• 1/4 teaspoon liquid rennet, unchlorinated water or 1/4  rennet tablet, diluted in 1/4 cup cool unchlorinated water
  • 1 teaspoon cheese salt (coarse, noniodized flake salt similar to pickling salt, do not use iodized salt)

Directions

  1. Slowly heat the milk in a stainless steel pot to 55 degrees. While stirring, add the citric acid solution to the milk and mix thoroughly.
  2. Heat the milk to 88 degrees over medium-low heat. The milk will begin to curdle. (A NOTE that I found — The bit about milk not curdling at 88F is wrong, since it curdles just fine at 68-72F for chevre, and 88F is a standard setting temp for cheddar cheese. When I make cheese from my raw farm milk this is where I set it to coagulate. I may raise the temp a bit due to high buttterfat or other seasonal changes to get the whey out but not by much. However, if you are using store-bought milk, we do find that it needs to be heated a bit higher for coagulation (93-97F) after setting, and then a bit more after that to release the whey.).
  3. Gently stir in the diluted rennet with an up-and-down motion for 30 seconds. Then let the milk sit still while heating it to between 100 and 105 degrees. In about 5 to 8 minutes, the curds should be pulling away from the sides of the pot. Turn off the heat.
  4. The curds will look like thick yogurt and have a bit of shine to them, and the whey will be clear. If the whey is still milky white, wait a few more minutes before turning off the heat. Scoop out the curds with a slotted spoon and put into a 2-quart microwavable bowl. Press the curds gently with your hands, pouring off as much whey as possible.
  5. Microwave the curds on high for 1 minute. (Without a Microwave follows below.).
  6. Drain off all excess whey. Gently fold the cheese over and over (as in kneading bread) with your hand or a spoon. This distributes the heat evenly throughout the cheese, which will not stretch until it is too hot to touch (145 degrees inside the curd). You may want to don rubber gloves at this point, as the cheese will be extremely hot to the touch.
  7. Microwave two more times for 35 seconds each; add salt to taste after the second time. After each heating, knead again to distribute the heat.
  8. Knead quickly until it is smooth and elastic. When the cheese stretches like taffy, it’s done. If the curds break instead of stretch, they are too cool and need to be reheated.
  9. When the cheese is smooth and shiny, roll it into small balls and eat while warm. Or place them in a bowl of ice water for half an hour to bring the inside temperature down rapidly; this will produce a consistent smooth texture throughout the cheese. Although best eaten fresh, it can be stored in the refrigerator at this point.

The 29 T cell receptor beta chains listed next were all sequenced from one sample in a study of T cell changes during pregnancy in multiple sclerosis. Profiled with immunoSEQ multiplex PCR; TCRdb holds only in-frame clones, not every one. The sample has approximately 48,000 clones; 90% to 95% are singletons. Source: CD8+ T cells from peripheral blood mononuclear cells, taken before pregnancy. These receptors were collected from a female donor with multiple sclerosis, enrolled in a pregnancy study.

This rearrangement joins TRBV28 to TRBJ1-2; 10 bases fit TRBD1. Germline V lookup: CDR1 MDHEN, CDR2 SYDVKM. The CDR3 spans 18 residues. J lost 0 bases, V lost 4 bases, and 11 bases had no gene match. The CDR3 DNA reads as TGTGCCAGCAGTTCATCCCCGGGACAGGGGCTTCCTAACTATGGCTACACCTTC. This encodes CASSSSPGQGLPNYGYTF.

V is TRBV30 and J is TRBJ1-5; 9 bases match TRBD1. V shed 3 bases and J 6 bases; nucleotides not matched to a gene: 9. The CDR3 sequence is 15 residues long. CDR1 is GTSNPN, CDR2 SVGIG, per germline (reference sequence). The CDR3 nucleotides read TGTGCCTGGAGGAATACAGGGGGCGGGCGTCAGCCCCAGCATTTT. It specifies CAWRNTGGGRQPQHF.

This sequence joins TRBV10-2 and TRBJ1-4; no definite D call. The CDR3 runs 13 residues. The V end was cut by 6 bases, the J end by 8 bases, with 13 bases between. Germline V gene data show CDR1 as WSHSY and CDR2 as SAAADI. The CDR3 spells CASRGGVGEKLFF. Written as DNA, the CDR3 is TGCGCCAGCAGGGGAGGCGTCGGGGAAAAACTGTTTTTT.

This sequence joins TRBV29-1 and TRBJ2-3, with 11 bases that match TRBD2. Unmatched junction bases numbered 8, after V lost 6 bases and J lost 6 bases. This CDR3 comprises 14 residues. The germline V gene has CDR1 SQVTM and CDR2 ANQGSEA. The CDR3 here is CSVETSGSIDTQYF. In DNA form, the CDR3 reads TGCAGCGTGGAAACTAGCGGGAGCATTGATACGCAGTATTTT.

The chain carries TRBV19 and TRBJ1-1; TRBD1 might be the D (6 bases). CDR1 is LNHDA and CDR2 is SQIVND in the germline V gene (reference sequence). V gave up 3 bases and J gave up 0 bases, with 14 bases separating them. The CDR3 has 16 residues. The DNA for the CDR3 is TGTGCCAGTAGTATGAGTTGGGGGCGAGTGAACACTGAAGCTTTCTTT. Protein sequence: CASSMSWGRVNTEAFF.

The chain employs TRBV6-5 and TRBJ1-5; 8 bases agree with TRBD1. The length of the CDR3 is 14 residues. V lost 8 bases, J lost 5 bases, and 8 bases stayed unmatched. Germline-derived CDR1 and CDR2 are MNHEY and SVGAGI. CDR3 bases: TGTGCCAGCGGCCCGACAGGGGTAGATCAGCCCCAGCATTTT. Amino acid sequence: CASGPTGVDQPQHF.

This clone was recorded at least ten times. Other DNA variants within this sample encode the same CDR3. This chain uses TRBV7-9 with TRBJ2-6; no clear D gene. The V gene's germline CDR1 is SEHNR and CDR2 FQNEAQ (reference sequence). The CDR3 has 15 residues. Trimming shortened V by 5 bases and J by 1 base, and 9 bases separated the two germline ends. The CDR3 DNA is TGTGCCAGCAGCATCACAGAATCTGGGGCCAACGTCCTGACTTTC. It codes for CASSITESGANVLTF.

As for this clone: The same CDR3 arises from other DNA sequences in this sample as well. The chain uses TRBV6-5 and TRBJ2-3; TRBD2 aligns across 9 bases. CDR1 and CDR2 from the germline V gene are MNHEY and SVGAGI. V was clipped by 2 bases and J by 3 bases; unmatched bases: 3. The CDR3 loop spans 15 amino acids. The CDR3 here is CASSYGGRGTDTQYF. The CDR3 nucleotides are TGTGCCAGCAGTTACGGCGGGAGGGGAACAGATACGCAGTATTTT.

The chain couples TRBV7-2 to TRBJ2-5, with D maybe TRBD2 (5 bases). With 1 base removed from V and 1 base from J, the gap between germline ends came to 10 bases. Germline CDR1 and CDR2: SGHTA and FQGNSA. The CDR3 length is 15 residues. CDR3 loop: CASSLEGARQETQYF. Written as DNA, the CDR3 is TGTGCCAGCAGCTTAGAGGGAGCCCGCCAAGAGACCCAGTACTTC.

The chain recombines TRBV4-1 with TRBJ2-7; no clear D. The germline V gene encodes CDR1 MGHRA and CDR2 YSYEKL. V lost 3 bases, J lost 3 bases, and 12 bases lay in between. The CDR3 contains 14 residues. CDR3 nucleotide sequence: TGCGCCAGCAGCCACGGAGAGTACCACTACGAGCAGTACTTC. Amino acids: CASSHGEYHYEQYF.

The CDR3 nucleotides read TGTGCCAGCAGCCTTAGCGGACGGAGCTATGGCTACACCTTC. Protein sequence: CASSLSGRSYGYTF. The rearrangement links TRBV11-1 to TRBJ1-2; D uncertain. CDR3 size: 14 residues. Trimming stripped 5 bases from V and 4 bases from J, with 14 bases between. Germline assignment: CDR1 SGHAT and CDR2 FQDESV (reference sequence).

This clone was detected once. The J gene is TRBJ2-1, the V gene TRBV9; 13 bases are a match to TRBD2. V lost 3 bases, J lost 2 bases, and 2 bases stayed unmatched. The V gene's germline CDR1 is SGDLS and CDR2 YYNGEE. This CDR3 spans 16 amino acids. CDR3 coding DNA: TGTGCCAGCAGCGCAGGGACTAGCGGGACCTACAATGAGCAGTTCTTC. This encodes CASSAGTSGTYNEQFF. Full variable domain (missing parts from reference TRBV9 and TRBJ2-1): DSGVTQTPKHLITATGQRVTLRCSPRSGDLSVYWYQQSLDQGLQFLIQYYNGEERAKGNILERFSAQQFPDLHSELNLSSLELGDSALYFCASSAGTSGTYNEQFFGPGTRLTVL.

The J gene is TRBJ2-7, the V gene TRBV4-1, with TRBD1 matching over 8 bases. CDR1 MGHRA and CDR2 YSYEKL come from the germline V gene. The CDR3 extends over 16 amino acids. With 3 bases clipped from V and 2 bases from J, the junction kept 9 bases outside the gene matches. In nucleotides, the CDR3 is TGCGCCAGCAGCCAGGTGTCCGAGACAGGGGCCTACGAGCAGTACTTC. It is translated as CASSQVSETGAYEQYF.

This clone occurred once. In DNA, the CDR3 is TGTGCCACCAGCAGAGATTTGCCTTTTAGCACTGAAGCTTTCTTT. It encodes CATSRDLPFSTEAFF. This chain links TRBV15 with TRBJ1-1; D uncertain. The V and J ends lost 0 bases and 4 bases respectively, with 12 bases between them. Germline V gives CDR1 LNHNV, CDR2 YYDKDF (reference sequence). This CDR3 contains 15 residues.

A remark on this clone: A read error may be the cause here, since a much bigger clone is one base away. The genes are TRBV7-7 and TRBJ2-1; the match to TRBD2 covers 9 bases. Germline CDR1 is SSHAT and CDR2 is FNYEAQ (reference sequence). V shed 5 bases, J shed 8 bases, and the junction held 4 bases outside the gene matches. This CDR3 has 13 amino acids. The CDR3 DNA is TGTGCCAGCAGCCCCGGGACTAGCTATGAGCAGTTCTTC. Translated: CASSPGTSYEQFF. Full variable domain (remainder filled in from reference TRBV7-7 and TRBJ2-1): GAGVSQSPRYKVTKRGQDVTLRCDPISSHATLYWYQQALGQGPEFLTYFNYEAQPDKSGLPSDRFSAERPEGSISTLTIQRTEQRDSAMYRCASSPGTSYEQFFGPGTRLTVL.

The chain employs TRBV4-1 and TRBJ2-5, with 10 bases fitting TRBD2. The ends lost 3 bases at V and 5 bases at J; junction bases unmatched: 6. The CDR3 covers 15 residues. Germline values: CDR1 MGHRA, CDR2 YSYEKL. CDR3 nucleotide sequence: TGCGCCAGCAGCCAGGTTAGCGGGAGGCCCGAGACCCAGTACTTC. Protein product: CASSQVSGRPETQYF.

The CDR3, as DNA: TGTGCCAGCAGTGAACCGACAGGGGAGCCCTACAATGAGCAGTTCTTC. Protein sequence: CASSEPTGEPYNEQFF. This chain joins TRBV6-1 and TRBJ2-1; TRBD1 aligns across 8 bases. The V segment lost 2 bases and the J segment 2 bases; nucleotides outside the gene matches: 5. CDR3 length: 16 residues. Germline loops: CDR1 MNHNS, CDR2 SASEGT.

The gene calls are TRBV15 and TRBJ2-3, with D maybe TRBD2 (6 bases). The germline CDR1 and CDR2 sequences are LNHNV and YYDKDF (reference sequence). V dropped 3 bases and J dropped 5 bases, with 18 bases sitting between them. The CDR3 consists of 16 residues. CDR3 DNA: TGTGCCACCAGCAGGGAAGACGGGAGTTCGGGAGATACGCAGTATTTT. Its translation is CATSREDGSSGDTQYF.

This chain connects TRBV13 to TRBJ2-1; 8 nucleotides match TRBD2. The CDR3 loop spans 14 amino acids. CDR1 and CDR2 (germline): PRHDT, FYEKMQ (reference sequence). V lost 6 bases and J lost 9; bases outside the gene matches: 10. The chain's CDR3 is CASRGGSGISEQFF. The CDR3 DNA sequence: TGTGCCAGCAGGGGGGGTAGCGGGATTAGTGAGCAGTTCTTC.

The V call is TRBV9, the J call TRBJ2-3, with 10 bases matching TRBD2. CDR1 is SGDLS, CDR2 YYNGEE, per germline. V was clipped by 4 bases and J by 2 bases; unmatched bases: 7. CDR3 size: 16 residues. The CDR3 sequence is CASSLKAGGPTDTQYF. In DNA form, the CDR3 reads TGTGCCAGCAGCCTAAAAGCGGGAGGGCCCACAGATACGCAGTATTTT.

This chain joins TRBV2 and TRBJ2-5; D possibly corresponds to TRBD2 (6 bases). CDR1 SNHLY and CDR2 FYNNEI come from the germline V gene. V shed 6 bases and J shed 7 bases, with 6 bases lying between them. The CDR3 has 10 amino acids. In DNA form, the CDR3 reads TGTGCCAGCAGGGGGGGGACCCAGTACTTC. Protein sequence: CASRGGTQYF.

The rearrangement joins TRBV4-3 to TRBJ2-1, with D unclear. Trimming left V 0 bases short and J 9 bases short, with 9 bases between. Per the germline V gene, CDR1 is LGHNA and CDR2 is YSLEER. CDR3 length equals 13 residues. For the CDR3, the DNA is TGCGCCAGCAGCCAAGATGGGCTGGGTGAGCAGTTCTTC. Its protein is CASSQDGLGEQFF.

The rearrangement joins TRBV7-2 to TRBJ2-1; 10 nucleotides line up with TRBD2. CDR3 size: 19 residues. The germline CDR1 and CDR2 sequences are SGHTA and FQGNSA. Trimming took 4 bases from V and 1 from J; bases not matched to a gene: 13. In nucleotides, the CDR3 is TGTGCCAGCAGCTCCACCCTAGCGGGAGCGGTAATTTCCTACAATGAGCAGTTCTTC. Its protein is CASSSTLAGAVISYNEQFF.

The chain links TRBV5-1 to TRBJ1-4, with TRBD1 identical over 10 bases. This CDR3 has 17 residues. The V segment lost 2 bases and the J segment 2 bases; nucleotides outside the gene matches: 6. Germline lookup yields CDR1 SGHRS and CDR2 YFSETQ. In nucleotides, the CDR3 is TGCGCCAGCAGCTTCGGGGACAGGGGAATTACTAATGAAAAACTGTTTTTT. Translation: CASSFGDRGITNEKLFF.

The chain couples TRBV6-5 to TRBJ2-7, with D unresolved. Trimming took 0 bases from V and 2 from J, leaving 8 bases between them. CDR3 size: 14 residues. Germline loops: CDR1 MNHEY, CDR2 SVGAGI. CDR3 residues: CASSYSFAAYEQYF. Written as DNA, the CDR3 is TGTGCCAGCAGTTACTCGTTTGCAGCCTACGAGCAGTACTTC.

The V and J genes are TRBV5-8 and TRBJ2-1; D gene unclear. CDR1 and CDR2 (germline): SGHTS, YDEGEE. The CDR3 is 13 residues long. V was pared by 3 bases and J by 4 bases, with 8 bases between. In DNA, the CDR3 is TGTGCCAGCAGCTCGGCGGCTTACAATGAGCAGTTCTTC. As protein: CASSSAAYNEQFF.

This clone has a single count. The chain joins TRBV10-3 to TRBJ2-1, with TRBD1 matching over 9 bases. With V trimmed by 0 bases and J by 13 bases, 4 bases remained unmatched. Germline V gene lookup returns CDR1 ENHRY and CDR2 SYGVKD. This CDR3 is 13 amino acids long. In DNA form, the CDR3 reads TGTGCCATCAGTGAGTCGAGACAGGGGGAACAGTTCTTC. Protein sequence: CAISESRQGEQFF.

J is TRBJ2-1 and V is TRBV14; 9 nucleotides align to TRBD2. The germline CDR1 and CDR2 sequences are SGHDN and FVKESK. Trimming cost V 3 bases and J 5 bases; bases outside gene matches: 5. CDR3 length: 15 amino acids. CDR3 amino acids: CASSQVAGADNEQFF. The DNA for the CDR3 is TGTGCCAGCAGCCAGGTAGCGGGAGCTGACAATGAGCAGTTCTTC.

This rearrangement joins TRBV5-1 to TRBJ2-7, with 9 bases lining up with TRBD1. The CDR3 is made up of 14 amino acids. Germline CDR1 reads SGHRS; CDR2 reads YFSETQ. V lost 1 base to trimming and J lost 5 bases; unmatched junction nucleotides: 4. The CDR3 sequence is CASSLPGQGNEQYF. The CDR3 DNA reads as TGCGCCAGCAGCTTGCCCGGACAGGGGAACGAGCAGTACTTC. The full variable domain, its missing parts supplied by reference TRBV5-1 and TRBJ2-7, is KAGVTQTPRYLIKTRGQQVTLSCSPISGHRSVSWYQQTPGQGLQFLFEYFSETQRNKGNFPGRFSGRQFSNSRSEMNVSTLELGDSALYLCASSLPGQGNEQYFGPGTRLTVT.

10. Note: If you are using store-bought milk, and your curds turn into the consistency of ricotta cheese and will not come together, switch brands of milk. It may have been heated at the factory at too high a temperature.
  11. Shape the curd into one or more balls, put them in a ladle or strainer, and dip them into the hot whey for several seconds.
  12. Roll the cheese into small balls, and serve warm. Or place them in a bowl of ice water for half an hour to bring the inside temperature down rapidly. This will produce a consistent, smooth texture throughout.
  13. If you have any cheese leftover (highly unlikely!), cover and store in the refrigerator.

Just so you know, mozzarella cheese is not hard to make, takes less than an hour to do, and is super fun to try.  So what are you waiting for??

Here are some photos of my first attempt at making cheese.  Enjoy!

The milk only 2 minutes after the citric acid and rennet is added

The milk only 2 minutes after the citric acid and rennet is added

 

The milk after being heated for almost 8 minutes.  It's almost to the correct temperature and is starting to pull away from the sides of the pot

The milk after being heated for almost 8 minutes. It's almost to the correct temperature and is starting to pull away from the sides of the pot

THe milk is now at the correct temperature and the curds are ready to be scooped from the whey

THe milk is now at the correct temperature and the curds are ready to be scooped from the whey

 

Draining the curds into the colander to remove the whey

Draining the curds into the colander to remove the whey

Pulling the cheese

Pulling the cheese

My little ball of cheese cooling off in some water

My little ball of cheese cooling off in some water